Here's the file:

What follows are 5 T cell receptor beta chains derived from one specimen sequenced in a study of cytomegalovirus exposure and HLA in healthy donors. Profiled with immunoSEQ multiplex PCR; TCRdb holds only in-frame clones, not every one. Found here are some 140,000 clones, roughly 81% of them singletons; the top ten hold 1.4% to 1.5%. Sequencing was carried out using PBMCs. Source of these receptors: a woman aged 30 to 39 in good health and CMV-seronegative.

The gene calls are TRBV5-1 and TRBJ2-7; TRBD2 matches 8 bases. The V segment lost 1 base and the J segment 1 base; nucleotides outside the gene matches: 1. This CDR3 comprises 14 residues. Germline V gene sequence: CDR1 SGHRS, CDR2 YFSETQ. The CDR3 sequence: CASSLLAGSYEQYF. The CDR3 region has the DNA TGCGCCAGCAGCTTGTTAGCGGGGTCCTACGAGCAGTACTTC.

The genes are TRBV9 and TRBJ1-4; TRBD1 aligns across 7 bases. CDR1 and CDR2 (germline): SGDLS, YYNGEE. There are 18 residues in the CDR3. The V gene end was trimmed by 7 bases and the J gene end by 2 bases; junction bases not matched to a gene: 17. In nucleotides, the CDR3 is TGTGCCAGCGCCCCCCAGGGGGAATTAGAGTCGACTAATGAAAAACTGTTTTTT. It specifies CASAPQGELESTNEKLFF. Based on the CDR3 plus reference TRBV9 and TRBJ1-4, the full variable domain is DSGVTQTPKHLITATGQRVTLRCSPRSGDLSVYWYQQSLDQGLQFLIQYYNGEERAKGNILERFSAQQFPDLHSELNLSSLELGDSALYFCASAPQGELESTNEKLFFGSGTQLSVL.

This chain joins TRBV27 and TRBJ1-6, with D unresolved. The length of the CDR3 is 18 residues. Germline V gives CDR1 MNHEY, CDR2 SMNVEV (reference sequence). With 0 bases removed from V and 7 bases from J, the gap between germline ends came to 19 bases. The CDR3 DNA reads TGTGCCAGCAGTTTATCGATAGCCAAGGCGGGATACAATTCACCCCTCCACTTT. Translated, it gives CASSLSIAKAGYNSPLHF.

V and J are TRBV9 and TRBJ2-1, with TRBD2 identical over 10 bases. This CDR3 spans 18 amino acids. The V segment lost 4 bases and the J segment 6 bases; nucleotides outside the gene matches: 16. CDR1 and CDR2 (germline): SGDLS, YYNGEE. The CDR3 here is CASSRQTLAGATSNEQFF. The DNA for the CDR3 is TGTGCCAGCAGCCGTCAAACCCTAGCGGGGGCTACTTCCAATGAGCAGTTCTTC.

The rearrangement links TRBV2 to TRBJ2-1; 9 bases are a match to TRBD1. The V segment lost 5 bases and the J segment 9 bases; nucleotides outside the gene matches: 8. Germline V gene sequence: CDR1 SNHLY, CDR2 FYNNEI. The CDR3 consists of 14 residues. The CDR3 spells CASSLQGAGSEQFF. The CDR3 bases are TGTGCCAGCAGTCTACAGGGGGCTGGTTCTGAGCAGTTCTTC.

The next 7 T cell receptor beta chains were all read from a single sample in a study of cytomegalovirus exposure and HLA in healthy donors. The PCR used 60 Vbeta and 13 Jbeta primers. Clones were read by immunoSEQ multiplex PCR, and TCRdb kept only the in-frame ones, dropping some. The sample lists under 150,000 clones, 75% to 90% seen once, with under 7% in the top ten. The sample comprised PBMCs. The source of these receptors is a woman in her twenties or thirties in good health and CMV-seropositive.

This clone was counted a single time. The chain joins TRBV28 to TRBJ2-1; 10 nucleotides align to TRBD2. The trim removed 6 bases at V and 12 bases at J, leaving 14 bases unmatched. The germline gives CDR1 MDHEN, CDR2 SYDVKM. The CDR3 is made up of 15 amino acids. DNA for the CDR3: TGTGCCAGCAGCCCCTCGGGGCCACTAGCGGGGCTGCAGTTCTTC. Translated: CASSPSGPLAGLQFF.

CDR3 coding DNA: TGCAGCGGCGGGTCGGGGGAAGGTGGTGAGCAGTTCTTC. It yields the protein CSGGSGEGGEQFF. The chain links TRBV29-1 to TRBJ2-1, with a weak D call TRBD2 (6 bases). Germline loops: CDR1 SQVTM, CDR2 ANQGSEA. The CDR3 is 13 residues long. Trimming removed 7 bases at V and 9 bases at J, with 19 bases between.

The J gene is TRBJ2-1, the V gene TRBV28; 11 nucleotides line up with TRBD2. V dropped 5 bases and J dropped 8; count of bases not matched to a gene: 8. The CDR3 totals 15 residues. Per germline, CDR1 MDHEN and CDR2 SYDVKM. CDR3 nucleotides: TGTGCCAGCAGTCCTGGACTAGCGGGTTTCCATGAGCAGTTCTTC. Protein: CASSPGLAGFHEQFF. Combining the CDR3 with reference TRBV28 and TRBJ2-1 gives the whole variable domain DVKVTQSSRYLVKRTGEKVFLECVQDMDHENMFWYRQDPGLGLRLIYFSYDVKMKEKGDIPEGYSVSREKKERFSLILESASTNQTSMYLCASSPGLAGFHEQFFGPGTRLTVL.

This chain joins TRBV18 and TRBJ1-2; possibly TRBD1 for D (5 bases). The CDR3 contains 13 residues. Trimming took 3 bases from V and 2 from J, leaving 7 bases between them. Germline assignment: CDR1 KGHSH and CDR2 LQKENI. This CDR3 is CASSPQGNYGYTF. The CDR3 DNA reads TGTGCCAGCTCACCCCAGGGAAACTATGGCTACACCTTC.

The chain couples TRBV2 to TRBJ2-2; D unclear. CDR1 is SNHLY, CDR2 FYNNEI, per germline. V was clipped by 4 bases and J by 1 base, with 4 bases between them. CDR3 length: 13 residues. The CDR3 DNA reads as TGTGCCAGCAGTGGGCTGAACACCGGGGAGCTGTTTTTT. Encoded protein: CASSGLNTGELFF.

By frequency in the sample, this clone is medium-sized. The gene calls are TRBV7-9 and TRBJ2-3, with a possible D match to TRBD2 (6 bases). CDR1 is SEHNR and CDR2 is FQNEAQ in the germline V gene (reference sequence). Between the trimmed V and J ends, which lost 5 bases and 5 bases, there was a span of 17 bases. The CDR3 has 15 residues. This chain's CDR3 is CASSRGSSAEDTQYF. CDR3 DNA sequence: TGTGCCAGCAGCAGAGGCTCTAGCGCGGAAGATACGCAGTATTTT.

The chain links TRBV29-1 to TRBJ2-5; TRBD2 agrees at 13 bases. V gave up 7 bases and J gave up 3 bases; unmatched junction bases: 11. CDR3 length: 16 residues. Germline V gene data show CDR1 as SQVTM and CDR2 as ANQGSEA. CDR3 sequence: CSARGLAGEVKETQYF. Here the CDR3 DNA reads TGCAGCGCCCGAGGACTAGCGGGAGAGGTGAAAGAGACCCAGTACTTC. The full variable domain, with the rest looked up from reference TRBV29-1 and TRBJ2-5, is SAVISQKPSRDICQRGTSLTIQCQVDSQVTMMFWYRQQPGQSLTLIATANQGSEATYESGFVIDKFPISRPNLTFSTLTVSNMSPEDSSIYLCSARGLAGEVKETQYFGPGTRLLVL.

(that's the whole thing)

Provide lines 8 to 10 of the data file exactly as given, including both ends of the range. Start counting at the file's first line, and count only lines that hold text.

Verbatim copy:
This clone was counted a single time. The chain joins TRBV28 to TRBJ2-1; 10 nucleotides align to TRBD2. The trim removed 6 bases at V and 12 bases at J, leaving 14 bases unmatched. The germline gives CDR1 MDHEN, CDR2 SYDVKM. The CDR3 is made up of 15 amino acids. DNA for the CDR3: TGTGCCAGCAGCCCCTCGGGGCCACTAGCGGGGCTGCAGTTCTTC. Translated: CASSPSGPLAGLQFF.

CDR3 coding DNA: TGCAGCGGCGGGTCGGGGGAAGGTGGTGAGCAGTTCTTC. It yields the protein CSGGSGEGGEQFF. The chain links TRBV29-1 to TRBJ2-1, with a weak D call TRBD2 (6 bases). Germline loops: CDR1 SQVTM, CDR2 ANQGSEA. The CDR3 is 13 residues long. Trimming removed 7 bases at V and 9 bases at J, with 19 bases between.

The J gene is TRBJ2-1, the V gene TRBV28; 11 nucleotides line up with TRBD2. V dropped 5 bases and J dropped 8; count of bases not matched to a gene: 8. The CDR3 totals 15 residues. Per germline, CDR1 MDHEN and CDR2 SYDVKM. CDR3 nucleotides: TGTGCCAGCAGTCCTGGACTAGCGGGTTTCCATGAGCAGTTCTTC. Protein: CASSPGLAGFHEQFF. Combining the CDR3 with reference TRBV28 and TRBJ2-1 gives the whole variable domain DVKVTQSSRYLVKRTGEKVFLECVQDMDHENMFWYRQDPGLGLRLIYFSYDVKMKEKGDIPEGYSVSREKKERFSLILESASTNQTSMYLCASSPGLAGFHEQFFGPGTRLTVL.